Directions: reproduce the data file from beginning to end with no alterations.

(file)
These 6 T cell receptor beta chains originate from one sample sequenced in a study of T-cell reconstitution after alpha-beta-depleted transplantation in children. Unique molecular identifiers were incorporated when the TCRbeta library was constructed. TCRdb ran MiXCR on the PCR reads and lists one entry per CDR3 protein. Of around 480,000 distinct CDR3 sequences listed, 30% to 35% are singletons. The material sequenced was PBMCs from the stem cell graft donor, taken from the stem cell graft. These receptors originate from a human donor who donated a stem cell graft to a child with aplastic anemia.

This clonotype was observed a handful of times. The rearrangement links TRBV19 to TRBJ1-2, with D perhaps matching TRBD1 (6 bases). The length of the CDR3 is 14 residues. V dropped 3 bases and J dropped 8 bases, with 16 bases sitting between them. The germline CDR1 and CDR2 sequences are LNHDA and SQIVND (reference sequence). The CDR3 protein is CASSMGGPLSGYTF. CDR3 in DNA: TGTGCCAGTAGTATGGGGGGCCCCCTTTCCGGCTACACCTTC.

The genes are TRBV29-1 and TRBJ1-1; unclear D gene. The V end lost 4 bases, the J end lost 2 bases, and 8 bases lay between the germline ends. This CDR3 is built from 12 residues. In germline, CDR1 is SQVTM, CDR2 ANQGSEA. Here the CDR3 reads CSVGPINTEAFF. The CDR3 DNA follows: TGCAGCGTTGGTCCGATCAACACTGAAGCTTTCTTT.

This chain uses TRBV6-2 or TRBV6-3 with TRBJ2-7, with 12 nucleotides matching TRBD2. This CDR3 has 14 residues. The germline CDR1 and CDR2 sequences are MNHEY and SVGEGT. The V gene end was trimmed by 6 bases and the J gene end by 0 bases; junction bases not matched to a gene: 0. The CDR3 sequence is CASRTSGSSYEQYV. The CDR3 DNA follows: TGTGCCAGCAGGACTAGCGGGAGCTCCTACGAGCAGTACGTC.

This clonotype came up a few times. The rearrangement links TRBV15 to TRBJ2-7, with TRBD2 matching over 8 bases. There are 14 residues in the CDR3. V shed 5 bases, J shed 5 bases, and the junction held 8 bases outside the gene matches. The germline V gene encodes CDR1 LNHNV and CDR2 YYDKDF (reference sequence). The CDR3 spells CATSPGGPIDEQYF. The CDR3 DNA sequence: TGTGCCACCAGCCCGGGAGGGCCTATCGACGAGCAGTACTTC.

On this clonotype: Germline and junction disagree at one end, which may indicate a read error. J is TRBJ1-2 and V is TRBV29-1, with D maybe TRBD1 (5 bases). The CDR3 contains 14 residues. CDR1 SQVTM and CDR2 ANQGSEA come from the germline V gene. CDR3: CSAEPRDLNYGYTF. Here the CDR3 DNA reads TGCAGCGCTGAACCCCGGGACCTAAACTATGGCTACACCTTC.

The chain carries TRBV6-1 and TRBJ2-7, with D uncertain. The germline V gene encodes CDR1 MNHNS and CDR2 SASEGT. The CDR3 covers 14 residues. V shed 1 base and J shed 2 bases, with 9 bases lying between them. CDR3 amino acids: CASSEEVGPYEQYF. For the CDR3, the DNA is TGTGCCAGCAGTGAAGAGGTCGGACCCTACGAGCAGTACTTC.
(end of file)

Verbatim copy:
These 6 T cell receptor beta chains originate from one sample sequenced in a study of T-cell reconstitution after alpha-beta-depleted transplantation in children. Unique molecular identifiers were incorporated when the TCRbeta library was constructed. TCRdb ran MiXCR on the PCR reads and lists one entry per CDR3 protein. Of around 480,000 distinct CDR3 sequences listed, 30% to 35% are singletons. The material sequenced was PBMCs from the stem cell graft donor, taken from the stem cell graft. These receptors originate from a human donor who donated a stem cell graft to a child with aplastic anemia.

This clonotype was observed a handful of times. The rearrangement links TRBV19 to TRBJ1-2, with D perhaps matching TRBD1 (6 bases). The length of the CDR3 is 14 residues. V dropped 3 bases and J dropped 8 bases, with 16 bases sitting between them. The germline CDR1 and CDR2 sequences are LNHDA and SQIVND (reference sequence). The CDR3 protein is CASSMGGPLSGYTF. CDR3 in DNA: TGTGCCAGTAGTATGGGGGGCCCCCTTTCCGGCTACACCTTC.

The genes are TRBV29-1 and TRBJ1-1; unclear D gene. The V end lost 4 bases, the J end lost 2 bases, and 8 bases lay between the germline ends. This CDR3 is built from 12 residues. In germline, CDR1 is SQVTM, CDR2 ANQGSEA. Here the CDR3 reads CSVGPINTEAFF. The CDR3 DNA follows: TGCAGCGTTGGTCCGATCAACACTGAAGCTTTCTTT.

This chain uses TRBV6-2 or TRBV6-3 with TRBJ2-7, with 12 nucleotides matching TRBD2. This CDR3 has 14 residues. The germline CDR1 and CDR2 sequences are MNHEY and SVGEGT. The V gene end was trimmed by 6 bases and the J gene end by 0 bases; junction bases not matched to a gene: 0. The CDR3 sequence is CASRTSGSSYEQYV. The CDR3 DNA follows: TGTGCCAGCAGGACTAGCGGGAGCTCCTACGAGCAGTACGTC.

This clonotype came up a few times. The rearrangement links TRBV15 to TRBJ2-7, with TRBD2 matching over 8 bases. There are 14 residues in the CDR3. V shed 5 bases, J shed 5 bases, and the junction held 8 bases outside the gene matches. The germline V gene encodes CDR1 LNHNV and CDR2 YYDKDF (reference sequence). The CDR3 spells CATSPGGPIDEQYF. The CDR3 DNA sequence: TGTGCCACCAGCCCGGGAGGGCCTATCGACGAGCAGTACTTC.

On this clonotype: Germline and junction disagree at one end, which may indicate a read error. J is TRBJ1-2 and V is TRBV29-1, with D maybe TRBD1 (5 bases). The CDR3 contains 14 residues. CDR1 SQVTM and CDR2 ANQGSEA come from the germline V gene. CDR3: CSAEPRDLNYGYTF. Here the CDR3 DNA reads TGCAGCGCTGAACCCCGGGACCTAAACTATGGCTACACCTTC.

The chain carries TRBV6-1 and TRBJ2-7, with D uncertain. The germline V gene encodes CDR1 MNHNS and CDR2 SASEGT. The CDR3 covers 14 residues. V shed 1 base and J shed 2 bases, with 9 bases lying between them. CDR3 amino acids: CASSEEVGPYEQYF. For the CDR3, the DNA is TGTGCCAGCAGTGAAGAGGTCGGACCCTACGAGCAGTACTTC.